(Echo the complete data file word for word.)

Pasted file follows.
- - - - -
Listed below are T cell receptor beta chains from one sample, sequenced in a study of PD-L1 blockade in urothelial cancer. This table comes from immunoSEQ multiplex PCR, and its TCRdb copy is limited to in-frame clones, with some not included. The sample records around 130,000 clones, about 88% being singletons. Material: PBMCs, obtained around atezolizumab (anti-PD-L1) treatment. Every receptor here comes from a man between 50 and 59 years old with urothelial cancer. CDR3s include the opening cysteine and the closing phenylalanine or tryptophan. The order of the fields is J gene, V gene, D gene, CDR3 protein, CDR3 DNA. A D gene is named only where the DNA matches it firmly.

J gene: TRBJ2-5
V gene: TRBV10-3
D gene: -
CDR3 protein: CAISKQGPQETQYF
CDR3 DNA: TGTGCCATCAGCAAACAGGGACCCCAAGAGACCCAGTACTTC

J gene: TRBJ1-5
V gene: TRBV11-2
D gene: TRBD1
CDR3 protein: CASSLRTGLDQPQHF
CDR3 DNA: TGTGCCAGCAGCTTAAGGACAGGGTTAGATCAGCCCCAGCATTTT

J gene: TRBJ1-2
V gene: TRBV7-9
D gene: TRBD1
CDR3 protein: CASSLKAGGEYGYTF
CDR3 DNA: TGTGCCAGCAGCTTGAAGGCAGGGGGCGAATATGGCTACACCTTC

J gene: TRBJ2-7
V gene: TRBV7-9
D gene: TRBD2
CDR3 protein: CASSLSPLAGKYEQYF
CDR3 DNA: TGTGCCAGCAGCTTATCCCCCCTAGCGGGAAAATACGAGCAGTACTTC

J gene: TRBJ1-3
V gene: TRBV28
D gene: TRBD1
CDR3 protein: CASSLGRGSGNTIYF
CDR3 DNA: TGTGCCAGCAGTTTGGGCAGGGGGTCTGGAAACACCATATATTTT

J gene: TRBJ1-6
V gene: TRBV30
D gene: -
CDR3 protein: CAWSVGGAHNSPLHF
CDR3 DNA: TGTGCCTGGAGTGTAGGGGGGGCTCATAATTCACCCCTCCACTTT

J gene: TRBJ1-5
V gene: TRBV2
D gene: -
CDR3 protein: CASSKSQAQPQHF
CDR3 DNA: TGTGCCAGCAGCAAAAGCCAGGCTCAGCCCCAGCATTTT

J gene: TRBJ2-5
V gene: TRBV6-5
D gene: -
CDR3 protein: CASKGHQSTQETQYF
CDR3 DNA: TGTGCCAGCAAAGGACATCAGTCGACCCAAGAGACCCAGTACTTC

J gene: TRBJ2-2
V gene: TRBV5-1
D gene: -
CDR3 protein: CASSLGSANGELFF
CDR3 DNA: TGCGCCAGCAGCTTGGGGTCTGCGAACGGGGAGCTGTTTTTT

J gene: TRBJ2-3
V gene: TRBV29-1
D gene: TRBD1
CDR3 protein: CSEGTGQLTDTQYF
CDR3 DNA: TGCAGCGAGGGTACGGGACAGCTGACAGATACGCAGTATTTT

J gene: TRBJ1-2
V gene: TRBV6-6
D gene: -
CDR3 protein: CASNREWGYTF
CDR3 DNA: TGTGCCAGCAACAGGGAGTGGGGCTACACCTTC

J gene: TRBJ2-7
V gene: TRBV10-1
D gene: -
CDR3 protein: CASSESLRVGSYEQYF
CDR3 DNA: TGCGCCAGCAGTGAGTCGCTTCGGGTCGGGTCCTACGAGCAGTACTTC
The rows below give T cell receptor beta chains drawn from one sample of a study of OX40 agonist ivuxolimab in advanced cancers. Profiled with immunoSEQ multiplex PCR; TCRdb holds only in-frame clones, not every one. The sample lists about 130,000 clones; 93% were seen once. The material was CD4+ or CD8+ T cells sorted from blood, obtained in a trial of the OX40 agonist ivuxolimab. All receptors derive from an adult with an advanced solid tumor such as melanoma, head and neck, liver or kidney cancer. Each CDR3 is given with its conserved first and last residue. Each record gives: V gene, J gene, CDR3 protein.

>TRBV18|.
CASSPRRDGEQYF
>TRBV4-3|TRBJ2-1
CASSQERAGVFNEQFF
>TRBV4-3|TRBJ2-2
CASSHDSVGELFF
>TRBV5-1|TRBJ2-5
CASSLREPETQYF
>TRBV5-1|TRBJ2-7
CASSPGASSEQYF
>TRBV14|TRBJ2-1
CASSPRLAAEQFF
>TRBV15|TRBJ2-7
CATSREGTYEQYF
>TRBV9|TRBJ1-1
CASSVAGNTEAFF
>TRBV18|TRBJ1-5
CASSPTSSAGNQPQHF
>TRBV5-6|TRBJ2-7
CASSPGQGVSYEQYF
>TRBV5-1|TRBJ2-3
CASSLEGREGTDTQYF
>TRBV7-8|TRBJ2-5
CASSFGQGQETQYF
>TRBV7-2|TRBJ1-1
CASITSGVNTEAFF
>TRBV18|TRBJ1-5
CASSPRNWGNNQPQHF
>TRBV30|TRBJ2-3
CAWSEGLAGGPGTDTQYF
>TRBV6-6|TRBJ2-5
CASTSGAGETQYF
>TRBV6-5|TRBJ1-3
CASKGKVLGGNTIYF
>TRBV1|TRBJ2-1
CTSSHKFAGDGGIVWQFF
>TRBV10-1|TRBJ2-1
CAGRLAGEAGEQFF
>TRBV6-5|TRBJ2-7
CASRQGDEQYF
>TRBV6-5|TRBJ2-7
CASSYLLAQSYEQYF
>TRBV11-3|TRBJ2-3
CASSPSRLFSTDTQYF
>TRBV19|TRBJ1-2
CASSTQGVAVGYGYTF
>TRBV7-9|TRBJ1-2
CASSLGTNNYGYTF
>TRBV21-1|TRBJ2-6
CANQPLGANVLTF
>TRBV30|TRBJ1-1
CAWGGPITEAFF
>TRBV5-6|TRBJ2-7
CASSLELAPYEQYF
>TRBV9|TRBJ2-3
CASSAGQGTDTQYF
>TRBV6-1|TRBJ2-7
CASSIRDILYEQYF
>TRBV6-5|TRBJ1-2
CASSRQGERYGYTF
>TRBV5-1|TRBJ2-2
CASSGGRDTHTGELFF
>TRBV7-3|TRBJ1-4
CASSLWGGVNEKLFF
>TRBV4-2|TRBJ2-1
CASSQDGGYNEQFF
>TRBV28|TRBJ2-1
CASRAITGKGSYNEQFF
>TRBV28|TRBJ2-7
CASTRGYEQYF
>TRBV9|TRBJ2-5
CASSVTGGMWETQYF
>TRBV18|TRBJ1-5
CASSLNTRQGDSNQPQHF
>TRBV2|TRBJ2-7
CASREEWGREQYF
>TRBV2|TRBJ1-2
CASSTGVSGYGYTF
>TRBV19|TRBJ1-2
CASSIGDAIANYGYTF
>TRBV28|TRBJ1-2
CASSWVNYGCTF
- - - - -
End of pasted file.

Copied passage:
Listed below are T cell receptor beta chains from one sample, sequenced in a study of PD-L1 blockade in urothelial cancer. This table comes from immunoSEQ multiplex PCR, and its TCRdb copy is limited to in-frame clones, with some not included. The sample records around 130,000 clones, about 88% being singletons. Material: PBMCs, obtained around atezolizumab (anti-PD-L1) treatment. Every receptor here comes from a man between 50 and 59 years old with urothelial cancer. CDR3s include the opening cysteine and the closing phenylalanine or tryptophan. The order of the fields is J gene, V gene, D gene, CDR3 protein, CDR3 DNA. A D gene is named only where the DNA matches it firmly.

J gene: TRBJ2-5
V gene: TRBV10-3
D gene: -
CDR3 protein: CAISKQGPQETQYF
CDR3 DNA: TGTGCCATCAGCAAACAGGGACCCCAAGAGACCCAGTACTTC

J gene: TRBJ1-5
V gene: TRBV11-2
D gene: TRBD1
CDR3 protein: CASSLRTGLDQPQHF
CDR3 DNA: TGTGCCAGCAGCTTAAGGACAGGGTTAGATCAGCCCCAGCATTTT

J gene: TRBJ1-2
V gene: TRBV7-9
D gene: TRBD1
CDR3 protein: CASSLKAGGEYGYTF
CDR3 DNA: TGTGCCAGCAGCTTGAAGGCAGGGGGCGAATATGGCTACACCTTC

J gene: TRBJ2-7
V gene: TRBV7-9
D gene: TRBD2
CDR3 protein: CASSLSPLAGKYEQYF
CDR3 DNA: TGTGCCAGCAGCTTATCCCCCCTAGCGGGAAAATACGAGCAGTACTTC

J gene: TRBJ1-3
V gene: TRBV28
D gene: TRBD1
CDR3 protein: CASSLGRGSGNTIYF
CDR3 DNA: TGTGCCAGCAGTTTGGGCAGGGGGTCTGGAAACACCATATATTTT

J gene: TRBJ1-6
V gene: TRBV30
D gene: -
CDR3 protein: CAWSVGGAHNSPLHF
CDR3 DNA: TGTGCCTGGAGTGTAGGGGGGGCTCATAATTCACCCCTCCACTTT

J gene: TRBJ1-5
V gene: TRBV2
D gene: -
CDR3 protein: CASSKSQAQPQHF
CDR3 DNA: TGTGCCAGCAGCAAAAGCCAGGCTCAGCCCCAGCATTTT

J gene: TRBJ2-5
V gene: TRBV6-5
D gene: -
CDR3 protein: CASKGHQSTQETQYF
CDR3 DNA: TGTGCCAGCAAAGGACATCAGTCGACCCAAGAGACCCAGTACTTC

J gene: TRBJ2-2
V gene: TRBV5-1
D gene: -
CDR3 protein: CASSLGSANGELFF
CDR3 DNA: TGCGCCAGCAGCTTGGGGTCTGCGAACGGGGAGCTGTTTTTT

J gene: TRBJ2-3
V gene: TRBV29-1
D gene: TRBD1
CDR3 protein: CSEGTGQLTDTQYF
CDR3 DNA: TGCAGCGAGGGTACGGGACAGCTGACAGATACGCAGTATTTT

J gene: TRBJ1-2
V gene: TRBV6-6
D gene: -
CDR3 protein: CASNREWGYTF
CDR3 DNA: TGTGCCAGCAACAGGGAGTGGGGCTACACCTTC

J gene: TRBJ2-7
V gene: TRBV10-1
D gene: -
CDR3 protein: CASSESLRVGSYEQYF
CDR3 DNA: TGCGCCAGCAGTGAGTCGCTTCGGGTCGGGTCCTACGAGCAGTACTTC
The rows below give T cell receptor beta chains drawn from one sample of a study of OX40 agonist ivuxolimab in advanced cancers. Profiled with immunoSEQ multiplex PCR; TCRdb holds only in-frame clones, not every one. The sample lists about 130,000 clones; 93% were seen once. The material was CD4+ or CD8+ T cells sorted from blood, obtained in a trial of the OX40 agonist ivuxolimab. All receptors derive from an adult with an advanced solid tumor such as melanoma, head and neck, liver or kidney cancer. Each CDR3 is given with its conserved first and last residue. Each record gives: V gene, J gene, CDR3 protein.

>TRBV18|.
CASSPRRDGEQYF
>TRBV4-3|TRBJ2-1
CASSQERAGVFNEQFF
>TRBV4-3|TRBJ2-2
CASSHDSVGELFF
>TRBV5-1|TRBJ2-5
CASSLREPETQYF
>TRBV5-1|TRBJ2-7
CASSPGASSEQYF
>TRBV14|TRBJ2-1
CASSPRLAAEQFF
>TRBV15|TRBJ2-7
CATSREGTYEQYF
>TRBV9|TRBJ1-1
CASSVAGNTEAFF
>TRBV18|TRBJ1-5
CASSPTSSAGNQPQHF
>TRBV5-6|TRBJ2-7
CASSPGQGVSYEQYF
>TRBV5-1|TRBJ2-3
CASSLEGREGTDTQYF
>TRBV7-8|TRBJ2-5
CASSFGQGQETQYF
>TRBV7-2|TRBJ1-1
CASITSGVNTEAFF
>TRBV18|TRBJ1-5
CASSPRNWGNNQPQHF
>TRBV30|TRBJ2-3
CAWSEGLAGGPGTDTQYF
>TRBV6-6|TRBJ2-5
CASTSGAGETQYF
>TRBV6-5|TRBJ1-3
CASKGKVLGGNTIYF
>TRBV1|TRBJ2-1
CTSSHKFAGDGGIVWQFF
>TRBV10-1|TRBJ2-1
CAGRLAGEAGEQFF
>TRBV6-5|TRBJ2-7
CASRQGDEQYF
>TRBV6-5|TRBJ2-7
CASSYLLAQSYEQYF
>TRBV11-3|TRBJ2-3
CASSPSRLFSTDTQYF
>TRBV19|TRBJ1-2
CASSTQGVAVGYGYTF
>TRBV7-9|TRBJ1-2
CASSLGTNNYGYTF
>TRBV21-1|TRBJ2-6
CANQPLGANVLTF
>TRBV30|TRBJ1-1
CAWGGPITEAFF
>TRBV5-6|TRBJ2-7
CASSLELAPYEQYF
>TRBV9|TRBJ2-3
CASSAGQGTDTQYF
>TRBV6-1|TRBJ2-7
CASSIRDILYEQYF
>TRBV6-5|TRBJ1-2
CASSRQGERYGYTF
>TRBV5-1|TRBJ2-2
CASSGGRDTHTGELFF
>TRBV7-3|TRBJ1-4
CASSLWGGVNEKLFF
>TRBV4-2|TRBJ2-1
CASSQDGGYNEQFF
>TRBV28|TRBJ2-1
CASRAITGKGSYNEQFF
>TRBV28|TRBJ2-7
CASTRGYEQYF
>TRBV9|TRBJ2-5
CASSVTGGMWETQYF
>TRBV18|TRBJ1-5
CASSLNTRQGDSNQPQHF
>TRBV2|TRBJ2-7
CASREEWGREQYF
>TRBV2|TRBJ1-2
CASSTGVSGYGYTF
>TRBV19|TRBJ1-2
CASSIGDAIANYGYTF
>TRBV28|TRBJ1-2
CASSWVNYGCTF